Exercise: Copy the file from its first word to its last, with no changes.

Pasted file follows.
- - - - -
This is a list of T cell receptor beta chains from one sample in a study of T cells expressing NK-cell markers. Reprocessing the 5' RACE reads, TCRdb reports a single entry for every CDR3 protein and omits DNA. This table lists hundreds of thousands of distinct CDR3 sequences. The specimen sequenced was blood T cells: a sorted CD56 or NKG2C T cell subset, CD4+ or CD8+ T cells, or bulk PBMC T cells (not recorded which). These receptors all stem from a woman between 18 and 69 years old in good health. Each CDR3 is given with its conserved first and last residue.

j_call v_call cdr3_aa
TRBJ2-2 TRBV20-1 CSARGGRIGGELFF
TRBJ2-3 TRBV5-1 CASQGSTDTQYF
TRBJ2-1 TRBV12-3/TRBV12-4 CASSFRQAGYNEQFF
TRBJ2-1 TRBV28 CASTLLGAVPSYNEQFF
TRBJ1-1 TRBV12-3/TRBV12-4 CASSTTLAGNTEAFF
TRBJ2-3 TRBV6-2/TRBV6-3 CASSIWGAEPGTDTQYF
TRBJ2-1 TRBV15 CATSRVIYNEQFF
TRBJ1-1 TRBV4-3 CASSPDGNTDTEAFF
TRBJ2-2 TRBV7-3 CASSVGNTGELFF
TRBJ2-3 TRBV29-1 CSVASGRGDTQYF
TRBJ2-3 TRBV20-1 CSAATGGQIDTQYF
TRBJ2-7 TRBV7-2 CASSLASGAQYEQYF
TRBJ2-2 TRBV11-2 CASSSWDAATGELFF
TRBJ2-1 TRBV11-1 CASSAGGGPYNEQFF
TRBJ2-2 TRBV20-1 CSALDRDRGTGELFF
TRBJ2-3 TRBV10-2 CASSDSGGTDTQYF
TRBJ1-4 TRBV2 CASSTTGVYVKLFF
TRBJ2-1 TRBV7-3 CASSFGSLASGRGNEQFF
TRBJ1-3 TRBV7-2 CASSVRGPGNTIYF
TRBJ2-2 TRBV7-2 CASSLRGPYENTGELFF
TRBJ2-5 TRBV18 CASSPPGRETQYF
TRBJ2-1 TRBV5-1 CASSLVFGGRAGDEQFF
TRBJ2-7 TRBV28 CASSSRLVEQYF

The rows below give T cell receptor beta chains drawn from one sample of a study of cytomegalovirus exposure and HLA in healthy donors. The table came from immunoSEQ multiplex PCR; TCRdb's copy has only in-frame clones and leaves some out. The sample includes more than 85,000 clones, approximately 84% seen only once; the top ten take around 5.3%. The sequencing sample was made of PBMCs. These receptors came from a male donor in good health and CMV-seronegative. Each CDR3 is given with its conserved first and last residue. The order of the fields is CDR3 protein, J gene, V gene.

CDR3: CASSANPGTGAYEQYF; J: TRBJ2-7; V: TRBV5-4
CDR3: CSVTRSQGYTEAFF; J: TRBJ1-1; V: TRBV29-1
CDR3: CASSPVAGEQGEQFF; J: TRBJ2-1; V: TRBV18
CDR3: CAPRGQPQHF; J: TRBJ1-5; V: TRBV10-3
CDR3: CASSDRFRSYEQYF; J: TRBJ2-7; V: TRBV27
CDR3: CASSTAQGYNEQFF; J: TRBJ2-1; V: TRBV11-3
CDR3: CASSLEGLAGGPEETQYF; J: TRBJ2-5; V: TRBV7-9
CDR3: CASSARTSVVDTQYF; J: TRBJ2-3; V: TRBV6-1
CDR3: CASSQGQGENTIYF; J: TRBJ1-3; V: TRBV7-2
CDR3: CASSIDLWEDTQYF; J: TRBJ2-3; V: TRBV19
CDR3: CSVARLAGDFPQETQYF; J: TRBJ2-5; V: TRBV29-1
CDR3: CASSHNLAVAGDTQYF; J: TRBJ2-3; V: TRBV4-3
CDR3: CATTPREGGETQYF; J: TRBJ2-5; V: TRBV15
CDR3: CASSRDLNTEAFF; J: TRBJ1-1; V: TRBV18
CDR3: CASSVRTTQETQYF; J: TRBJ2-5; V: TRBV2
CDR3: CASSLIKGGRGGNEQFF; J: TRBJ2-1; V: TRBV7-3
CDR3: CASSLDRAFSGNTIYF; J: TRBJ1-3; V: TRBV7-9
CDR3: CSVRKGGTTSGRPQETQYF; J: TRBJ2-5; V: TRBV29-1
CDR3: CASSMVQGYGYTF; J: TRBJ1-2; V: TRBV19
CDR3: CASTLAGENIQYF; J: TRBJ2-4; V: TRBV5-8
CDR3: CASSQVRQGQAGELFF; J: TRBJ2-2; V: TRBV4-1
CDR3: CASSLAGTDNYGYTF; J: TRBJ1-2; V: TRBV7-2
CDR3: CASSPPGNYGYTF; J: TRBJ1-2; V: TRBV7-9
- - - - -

This is a list of T cell receptor beta chains from one sample in a study of T cells expressing NK-cell markers. Reprocessing the 5' RACE reads, TCRdb reports a single entry for every CDR3 protein and omits DNA. This table lists hundreds of thousands of distinct CDR3 sequences. The specimen sequenced was blood T cells: a sorted CD56 or NKG2C T cell subset, CD4+ or CD8+ T cells, or bulk PBMC T cells (not recorded which). These receptors all stem from a woman between 18 and 69 years old in good health. Each CDR3 is given with its conserved first and last residue.

j_call v_call cdr3_aa
TRBJ2-2 TRBV20-1 CSARGGRIGGELFF
TRBJ2-3 TRBV5-1 CASQGSTDTQYF
TRBJ2-1 TRBV12-3/TRBV12-4 CASSFRQAGYNEQFF
TRBJ2-1 TRBV28 CASTLLGAVPSYNEQFF
TRBJ1-1 TRBV12-3/TRBV12-4 CASSTTLAGNTEAFF
TRBJ2-3 TRBV6-2/TRBV6-3 CASSIWGAEPGTDTQYF
TRBJ2-1 TRBV15 CATSRVIYNEQFF
TRBJ1-1 TRBV4-3 CASSPDGNTDTEAFF
TRBJ2-2 TRBV7-3 CASSVGNTGELFF
TRBJ2-3 TRBV29-1 CSVASGRGDTQYF
TRBJ2-3 TRBV20-1 CSAATGGQIDTQYF
TRBJ2-7 TRBV7-2 CASSLASGAQYEQYF
TRBJ2-2 TRBV11-2 CASSSWDAATGELFF
TRBJ2-1 TRBV11-1 CASSAGGGPYNEQFF
TRBJ2-2 TRBV20-1 CSALDRDRGTGELFF
TRBJ2-3 TRBV10-2 CASSDSGGTDTQYF
TRBJ1-4 TRBV2 CASSTTGVYVKLFF
TRBJ2-1 TRBV7-3 CASSFGSLASGRGNEQFF
TRBJ1-3 TRBV7-2 CASSVRGPGNTIYF
TRBJ2-2 TRBV7-2 CASSLRGPYENTGELFF
TRBJ2-5 TRBV18 CASSPPGRETQYF
TRBJ2-1 TRBV5-1 CASSLVFGGRAGDEQFF
TRBJ2-7 TRBV28 CASSSRLVEQYF

The rows below give T cell receptor beta chains drawn from one sample of a study of cytomegalovirus exposure and HLA in healthy donors. The table came from immunoSEQ multiplex PCR; TCRdb's copy has only in-frame clones and leaves some out. The sample includes more than 85,000 clones, approximately 84% seen only once; the top ten take around 5.3%. The sequencing sample was made of PBMCs. These receptors came from a male donor in good health and CMV-seronegative. Each CDR3 is given with its conserved first and last residue. The order of the fields is CDR3 protein, J gene, V gene.

CDR3: CASSANPGTGAYEQYF; J: TRBJ2-7; V: TRBV5-4
CDR3: CSVTRSQGYTEAFF; J: TRBJ1-1; V: TRBV29-1
CDR3: CASSPVAGEQGEQFF; J: TRBJ2-1; V: TRBV18
CDR3: CAPRGQPQHF; J: TRBJ1-5; V: TRBV10-3
CDR3: CASSDRFRSYEQYF; J: TRBJ2-7; V: TRBV27
CDR3: CASSTAQGYNEQFF; J: TRBJ2-1; V: TRBV11-3
CDR3: CASSLEGLAGGPEETQYF; J: TRBJ2-5; V: TRBV7-9
CDR3: CASSARTSVVDTQYF; J: TRBJ2-3; V: TRBV6-1
CDR3: CASSQGQGENTIYF; J: TRBJ1-3; V: TRBV7-2
CDR3: CASSIDLWEDTQYF; J: TRBJ2-3; V: TRBV19
CDR3: CSVARLAGDFPQETQYF; J: TRBJ2-5; V: TRBV29-1
CDR3: CASSHNLAVAGDTQYF; J: TRBJ2-3; V: TRBV4-3
CDR3: CATTPREGGETQYF; J: TRBJ2-5; V: TRBV15
CDR3: CASSRDLNTEAFF; J: TRBJ1-1; V: TRBV18
CDR3: CASSVRTTQETQYF; J: TRBJ2-5; V: TRBV2
CDR3: CASSLIKGGRGGNEQFF; J: TRBJ2-1; V: TRBV7-3
CDR3: CASSLDRAFSGNTIYF; J: TRBJ1-3; V: TRBV7-9
CDR3: CSVRKGGTTSGRPQETQYF; J: TRBJ2-5; V: TRBV29-1
CDR3: CASSMVQGYGYTF; J: TRBJ1-2; V: TRBV19
CDR3: CASTLAGENIQYF; J: TRBJ2-4; V: TRBV5-8
CDR3: CASSQVRQGQAGELFF; J: TRBJ2-2; V: TRBV4-1
CDR3: CASSLAGTDNYGYTF; J: TRBJ1-2; V: TRBV7-2
CDR3: CASSPPGNYGYTF; J: TRBJ1-2; V: TRBV7-9